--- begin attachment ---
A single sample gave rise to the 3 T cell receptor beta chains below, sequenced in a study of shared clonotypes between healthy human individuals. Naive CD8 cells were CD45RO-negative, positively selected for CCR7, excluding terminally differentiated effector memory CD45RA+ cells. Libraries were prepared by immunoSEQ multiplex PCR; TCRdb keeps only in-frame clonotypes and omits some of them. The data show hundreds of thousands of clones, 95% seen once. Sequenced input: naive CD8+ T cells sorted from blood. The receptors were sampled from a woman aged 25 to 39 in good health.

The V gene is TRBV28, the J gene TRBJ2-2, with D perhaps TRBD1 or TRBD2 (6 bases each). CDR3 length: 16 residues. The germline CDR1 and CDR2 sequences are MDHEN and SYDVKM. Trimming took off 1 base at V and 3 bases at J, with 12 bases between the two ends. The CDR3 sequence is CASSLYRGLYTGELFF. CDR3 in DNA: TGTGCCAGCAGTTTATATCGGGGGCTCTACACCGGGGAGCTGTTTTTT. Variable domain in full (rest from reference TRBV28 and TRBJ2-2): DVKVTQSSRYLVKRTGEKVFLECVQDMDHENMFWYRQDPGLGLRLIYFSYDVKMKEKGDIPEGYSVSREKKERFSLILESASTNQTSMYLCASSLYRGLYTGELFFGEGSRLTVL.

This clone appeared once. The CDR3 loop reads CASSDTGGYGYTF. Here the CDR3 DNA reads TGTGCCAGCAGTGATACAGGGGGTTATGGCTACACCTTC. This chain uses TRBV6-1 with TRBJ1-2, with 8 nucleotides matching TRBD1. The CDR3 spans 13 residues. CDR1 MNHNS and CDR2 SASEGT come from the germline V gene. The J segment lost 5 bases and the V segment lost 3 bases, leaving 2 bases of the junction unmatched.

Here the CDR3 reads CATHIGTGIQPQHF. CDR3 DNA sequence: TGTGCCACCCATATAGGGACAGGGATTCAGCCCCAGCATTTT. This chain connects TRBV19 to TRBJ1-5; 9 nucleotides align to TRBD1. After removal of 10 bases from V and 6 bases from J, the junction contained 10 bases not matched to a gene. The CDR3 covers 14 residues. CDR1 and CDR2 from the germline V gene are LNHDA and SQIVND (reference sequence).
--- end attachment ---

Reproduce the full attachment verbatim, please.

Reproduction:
A single sample gave rise to the 3 T cell receptor beta chains below, sequenced in a study of shared clonotypes between healthy human individuals. Naive CD8 cells were CD45RO-negative, positively selected for CCR7, excluding terminally differentiated effector memory CD45RA+ cells. Libraries were prepared by immunoSEQ multiplex PCR; TCRdb keeps only in-frame clonotypes and omits some of them. The data show hundreds of thousands of clones, 95% seen once. Sequenced input: naive CD8+ T cells sorted from blood. The receptors were sampled from a woman aged 25 to 39 in good health.

The V gene is TRBV28, the J gene TRBJ2-2, with D perhaps TRBD1 or TRBD2 (6 bases each). CDR3 length: 16 residues. The germline CDR1 and CDR2 sequences are MDHEN and SYDVKM. Trimming took off 1 base at V and 3 bases at J, with 12 bases between the two ends. The CDR3 sequence is CASSLYRGLYTGELFF. CDR3 in DNA: TGTGCCAGCAGTTTATATCGGGGGCTCTACACCGGGGAGCTGTTTTTT. Variable domain in full (rest from reference TRBV28 and TRBJ2-2): DVKVTQSSRYLVKRTGEKVFLECVQDMDHENMFWYRQDPGLGLRLIYFSYDVKMKEKGDIPEGYSVSREKKERFSLILESASTNQTSMYLCASSLYRGLYTGELFFGEGSRLTVL.

This clone appeared once. The CDR3 loop reads CASSDTGGYGYTF. Here the CDR3 DNA reads TGTGCCAGCAGTGATACAGGGGGTTATGGCTACACCTTC. This chain uses TRBV6-1 with TRBJ1-2, with 8 nucleotides matching TRBD1. The CDR3 spans 13 residues. CDR1 MNHNS and CDR2 SASEGT come from the germline V gene. The J segment lost 5 bases and the V segment lost 3 bases, leaving 2 bases of the junction unmatched.

Here the CDR3 reads CATHIGTGIQPQHF. CDR3 DNA sequence: TGTGCCACCCATATAGGGACAGGGATTCAGCCCCAGCATTTT. This chain connects TRBV19 to TRBJ1-5; 9 nucleotides align to TRBD1. After removal of 10 bases from V and 6 bases from J, the junction contained 10 bases not matched to a gene. The CDR3 covers 14 residues. CDR1 and CDR2 from the germline V gene are LNHDA and SQIVND (reference sequence).